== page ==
MUMBAI (Reuters) - Bollywood movie star Salman Khan ran afoul of a national women's group, film critics and Twitter users on Tuesday after saying that training sessions for his new film made him feel like a "raped woman".
Khan, arguably India's most popular actor, made the remark during media interviews over the weekend to promote the film "Sultan", in which he plays a professional wrestler.
"It is the most difficult thing," the 50-year-old actor told reporters in Mumbai on Saturday when asked about his training schedule. "When I used to walk out of that ring, it used to be like a raped woman walking out."
The remark, which initially went unnoticed, sparked outrage on social media with the hashtag #InsensitiveSalman trending for several hours.
The National Commission for Women (NCW), a government-run body for women's rights, took notice and wrote to Khan demanding a public apology within seven days.
"He has demonstrated the patriarchal mindset that is prevalent in this country - unfortunately, he will get away with it," Lalitha Kumaramangalam, the NCW chairwoman, told a television channel.
Khan, who holds broad appeal among audiences drawn to his image of a bad boy with a heart of gold, has not commented and his manager did not answer phone calls.
Prominent movie critic Raja Sen said on Tuesday he would not watch "Sultan", which opens in cinemas early next month.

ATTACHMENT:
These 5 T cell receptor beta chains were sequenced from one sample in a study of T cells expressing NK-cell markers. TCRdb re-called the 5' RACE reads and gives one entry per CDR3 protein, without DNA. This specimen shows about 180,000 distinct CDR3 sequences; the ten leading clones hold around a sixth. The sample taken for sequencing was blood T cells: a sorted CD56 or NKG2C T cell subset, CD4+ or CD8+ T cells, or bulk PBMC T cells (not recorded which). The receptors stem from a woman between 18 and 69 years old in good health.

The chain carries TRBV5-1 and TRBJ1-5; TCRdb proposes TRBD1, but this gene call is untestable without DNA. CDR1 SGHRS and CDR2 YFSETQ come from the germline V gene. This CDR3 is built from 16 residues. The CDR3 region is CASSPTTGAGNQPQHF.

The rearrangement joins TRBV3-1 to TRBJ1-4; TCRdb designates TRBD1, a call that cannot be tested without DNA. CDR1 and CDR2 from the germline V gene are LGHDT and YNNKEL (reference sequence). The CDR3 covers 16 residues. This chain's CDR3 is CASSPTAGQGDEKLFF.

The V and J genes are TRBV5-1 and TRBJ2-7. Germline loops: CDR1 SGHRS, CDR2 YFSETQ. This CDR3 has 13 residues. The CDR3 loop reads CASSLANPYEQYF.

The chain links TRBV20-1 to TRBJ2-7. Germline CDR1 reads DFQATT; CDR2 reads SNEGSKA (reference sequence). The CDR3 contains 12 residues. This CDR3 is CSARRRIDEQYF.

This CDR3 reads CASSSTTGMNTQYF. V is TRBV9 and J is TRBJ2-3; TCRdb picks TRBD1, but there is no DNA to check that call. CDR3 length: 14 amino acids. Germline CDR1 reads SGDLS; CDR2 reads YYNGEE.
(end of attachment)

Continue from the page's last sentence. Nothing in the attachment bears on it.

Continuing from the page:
Khan's remark also drew a bitter response on Twitter.
"It's our fault that we have given stardom to such a misogynistic idiot!" said Twitter user Neeraj Khandelwal.
Khan's remark comes after a string of rape cases in India in recent years that made international headlines. One gang rape, torture and murder in 2012 led to New Delhi being dubbed "India's rape capital".
It is not Khan's first brush with controversy.
Last year, a Mumbai court overturned the actor's conviction in a 13-year-old hit-and-run case in which he was accused of running over a homeless man.
In 2007, Khan was jailed for nearly a week for shooting an endangered gazelle on a hunting trip in the desert state of Rajasthan. He is also out on bail in a case over the killing of protected antelopes.
(Reporting by Shilpa Jamkhandikar; Editing by Tony Tharakan, Robert MacMillan and Hugh Lawson)